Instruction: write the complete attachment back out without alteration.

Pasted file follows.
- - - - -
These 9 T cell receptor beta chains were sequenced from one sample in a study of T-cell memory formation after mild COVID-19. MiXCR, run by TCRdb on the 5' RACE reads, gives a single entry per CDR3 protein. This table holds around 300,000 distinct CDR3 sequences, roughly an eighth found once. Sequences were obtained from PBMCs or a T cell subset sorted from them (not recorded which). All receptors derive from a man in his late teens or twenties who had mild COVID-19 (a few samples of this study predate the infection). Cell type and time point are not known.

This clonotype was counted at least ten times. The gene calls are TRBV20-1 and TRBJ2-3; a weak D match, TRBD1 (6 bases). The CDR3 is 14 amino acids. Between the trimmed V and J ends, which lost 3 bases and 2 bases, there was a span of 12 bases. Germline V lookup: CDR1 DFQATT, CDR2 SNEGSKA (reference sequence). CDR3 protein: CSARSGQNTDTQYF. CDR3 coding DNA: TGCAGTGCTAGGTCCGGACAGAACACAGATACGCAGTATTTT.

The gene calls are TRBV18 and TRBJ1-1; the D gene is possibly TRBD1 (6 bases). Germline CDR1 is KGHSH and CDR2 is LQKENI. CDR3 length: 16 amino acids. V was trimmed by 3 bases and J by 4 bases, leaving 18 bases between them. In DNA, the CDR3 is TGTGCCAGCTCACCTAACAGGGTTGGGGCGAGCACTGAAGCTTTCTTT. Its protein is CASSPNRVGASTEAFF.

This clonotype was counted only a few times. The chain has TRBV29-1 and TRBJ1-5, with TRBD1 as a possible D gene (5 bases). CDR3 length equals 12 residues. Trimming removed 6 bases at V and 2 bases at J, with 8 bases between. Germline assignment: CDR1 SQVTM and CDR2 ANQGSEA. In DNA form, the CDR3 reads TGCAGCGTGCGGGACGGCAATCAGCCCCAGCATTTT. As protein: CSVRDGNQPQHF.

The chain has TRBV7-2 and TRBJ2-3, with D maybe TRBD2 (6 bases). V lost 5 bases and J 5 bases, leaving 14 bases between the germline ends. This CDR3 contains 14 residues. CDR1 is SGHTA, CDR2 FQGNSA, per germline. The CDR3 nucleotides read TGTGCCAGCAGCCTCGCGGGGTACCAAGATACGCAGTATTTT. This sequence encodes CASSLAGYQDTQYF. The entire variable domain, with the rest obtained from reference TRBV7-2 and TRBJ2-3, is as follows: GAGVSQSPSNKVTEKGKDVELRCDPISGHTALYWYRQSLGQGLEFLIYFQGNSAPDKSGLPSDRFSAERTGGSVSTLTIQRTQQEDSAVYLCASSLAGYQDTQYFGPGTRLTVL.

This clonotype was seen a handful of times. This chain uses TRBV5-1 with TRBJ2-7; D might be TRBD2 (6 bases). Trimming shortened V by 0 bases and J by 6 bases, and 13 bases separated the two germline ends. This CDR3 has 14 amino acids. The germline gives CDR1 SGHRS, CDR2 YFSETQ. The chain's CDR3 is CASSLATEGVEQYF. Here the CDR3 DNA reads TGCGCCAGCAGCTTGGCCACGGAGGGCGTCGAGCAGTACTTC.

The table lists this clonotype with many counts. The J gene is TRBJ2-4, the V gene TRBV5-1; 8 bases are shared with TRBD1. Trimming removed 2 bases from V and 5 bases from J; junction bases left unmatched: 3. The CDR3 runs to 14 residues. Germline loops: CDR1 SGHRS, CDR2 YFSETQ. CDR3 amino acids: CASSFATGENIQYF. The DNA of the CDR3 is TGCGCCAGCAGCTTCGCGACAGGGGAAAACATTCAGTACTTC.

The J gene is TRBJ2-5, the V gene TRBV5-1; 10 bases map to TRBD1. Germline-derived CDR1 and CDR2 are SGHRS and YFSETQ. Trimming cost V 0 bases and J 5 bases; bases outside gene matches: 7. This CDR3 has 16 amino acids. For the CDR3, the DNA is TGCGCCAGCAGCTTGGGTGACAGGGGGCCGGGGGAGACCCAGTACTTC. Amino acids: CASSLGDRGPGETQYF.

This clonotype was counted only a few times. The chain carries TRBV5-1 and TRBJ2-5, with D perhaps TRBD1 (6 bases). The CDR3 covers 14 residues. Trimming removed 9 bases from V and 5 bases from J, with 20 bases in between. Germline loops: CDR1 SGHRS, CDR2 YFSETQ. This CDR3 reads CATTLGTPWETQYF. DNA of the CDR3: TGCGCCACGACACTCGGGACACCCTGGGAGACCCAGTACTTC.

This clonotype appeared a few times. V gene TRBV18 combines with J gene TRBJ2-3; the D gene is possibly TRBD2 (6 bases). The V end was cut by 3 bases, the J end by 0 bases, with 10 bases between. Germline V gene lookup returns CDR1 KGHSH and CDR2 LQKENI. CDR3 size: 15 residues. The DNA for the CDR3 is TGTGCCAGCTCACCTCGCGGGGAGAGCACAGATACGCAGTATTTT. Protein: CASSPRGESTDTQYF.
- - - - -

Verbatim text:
These 9 T cell receptor beta chains were sequenced from one sample in a study of T-cell memory formation after mild COVID-19. MiXCR, run by TCRdb on the 5' RACE reads, gives a single entry per CDR3 protein. This table holds around 300,000 distinct CDR3 sequences, roughly an eighth found once. Sequences were obtained from PBMCs or a T cell subset sorted from them (not recorded which). All receptors derive from a man in his late teens or twenties who had mild COVID-19 (a few samples of this study predate the infection). Cell type and time point are not known.

This clonotype was counted at least ten times. The gene calls are TRBV20-1 and TRBJ2-3; a weak D match, TRBD1 (6 bases). The CDR3 is 14 amino acids. Between the trimmed V and J ends, which lost 3 bases and 2 bases, there was a span of 12 bases. Germline V lookup: CDR1 DFQATT, CDR2 SNEGSKA (reference sequence). CDR3 protein: CSARSGQNTDTQYF. CDR3 coding DNA: TGCAGTGCTAGGTCCGGACAGAACACAGATACGCAGTATTTT.

The gene calls are TRBV18 and TRBJ1-1; the D gene is possibly TRBD1 (6 bases). Germline CDR1 is KGHSH and CDR2 is LQKENI. CDR3 length: 16 amino acids. V was trimmed by 3 bases and J by 4 bases, leaving 18 bases between them. In DNA, the CDR3 is TGTGCCAGCTCACCTAACAGGGTTGGGGCGAGCACTGAAGCTTTCTTT. Its protein is CASSPNRVGASTEAFF.

This clonotype was counted only a few times. The chain has TRBV29-1 and TRBJ1-5, with TRBD1 as a possible D gene (5 bases). CDR3 length equals 12 residues. Trimming removed 6 bases at V and 2 bases at J, with 8 bases between. Germline assignment: CDR1 SQVTM and CDR2 ANQGSEA. In DNA form, the CDR3 reads TGCAGCGTGCGGGACGGCAATCAGCCCCAGCATTTT. As protein: CSVRDGNQPQHF.

The chain has TRBV7-2 and TRBJ2-3, with D maybe TRBD2 (6 bases). V lost 5 bases and J 5 bases, leaving 14 bases between the germline ends. This CDR3 contains 14 residues. CDR1 is SGHTA, CDR2 FQGNSA, per germline. The CDR3 nucleotides read TGTGCCAGCAGCCTCGCGGGGTACCAAGATACGCAGTATTTT. This sequence encodes CASSLAGYQDTQYF. The entire variable domain, with the rest obtained from reference TRBV7-2 and TRBJ2-3, is as follows: GAGVSQSPSNKVTEKGKDVELRCDPISGHTALYWYRQSLGQGLEFLIYFQGNSAPDKSGLPSDRFSAERTGGSVSTLTIQRTQQEDSAVYLCASSLAGYQDTQYFGPGTRLTVL.

This clonotype was seen a handful of times. This chain uses TRBV5-1 with TRBJ2-7; D might be TRBD2 (6 bases). Trimming shortened V by 0 bases and J by 6 bases, and 13 bases separated the two germline ends. This CDR3 has 14 amino acids. The germline gives CDR1 SGHRS, CDR2 YFSETQ. The chain's CDR3 is CASSLATEGVEQYF. Here the CDR3 DNA reads TGCGCCAGCAGCTTGGCCACGGAGGGCGTCGAGCAGTACTTC.

The table lists this clonotype with many counts. The J gene is TRBJ2-4, the V gene TRBV5-1; 8 bases are shared with TRBD1. Trimming removed 2 bases from V and 5 bases from J; junction bases left unmatched: 3. The CDR3 runs to 14 residues. Germline loops: CDR1 SGHRS, CDR2 YFSETQ. CDR3 amino acids: CASSFATGENIQYF. The DNA of the CDR3 is TGCGCCAGCAGCTTCGCGACAGGGGAAAACATTCAGTACTTC.

The J gene is TRBJ2-5, the V gene TRBV5-1; 10 bases map to TRBD1. Germline-derived CDR1 and CDR2 are SGHRS and YFSETQ. Trimming cost V 0 bases and J 5 bases; bases outside gene matches: 7. This CDR3 has 16 amino acids. For the CDR3, the DNA is TGCGCCAGCAGCTTGGGTGACAGGGGGCCGGGGGAGACCCAGTACTTC. Amino acids: CASSLGDRGPGETQYF.

This clonotype was counted only a few times. The chain carries TRBV5-1 and TRBJ2-5, with D perhaps TRBD1 (6 bases). The CDR3 covers 14 residues. Trimming removed 9 bases from V and 5 bases from J, with 20 bases in between. Germline loops: CDR1 SGHRS, CDR2 YFSETQ. This CDR3 reads CATTLGTPWETQYF. DNA of the CDR3: TGCGCCACGACACTCGGGACACCCTGGGAGACCCAGTACTTC.

This clonotype appeared a few times. V gene TRBV18 combines with J gene TRBJ2-3; the D gene is possibly TRBD2 (6 bases). The V end was cut by 3 bases, the J end by 0 bases, with 10 bases between. Germline V gene lookup returns CDR1 KGHSH and CDR2 LQKENI. CDR3 size: 15 residues. The DNA for the CDR3 is TGTGCCAGCTCACCTCGCGGGGAGAGCACAGATACGCAGTATTTT. Protein: CASSPRGESTDTQYF.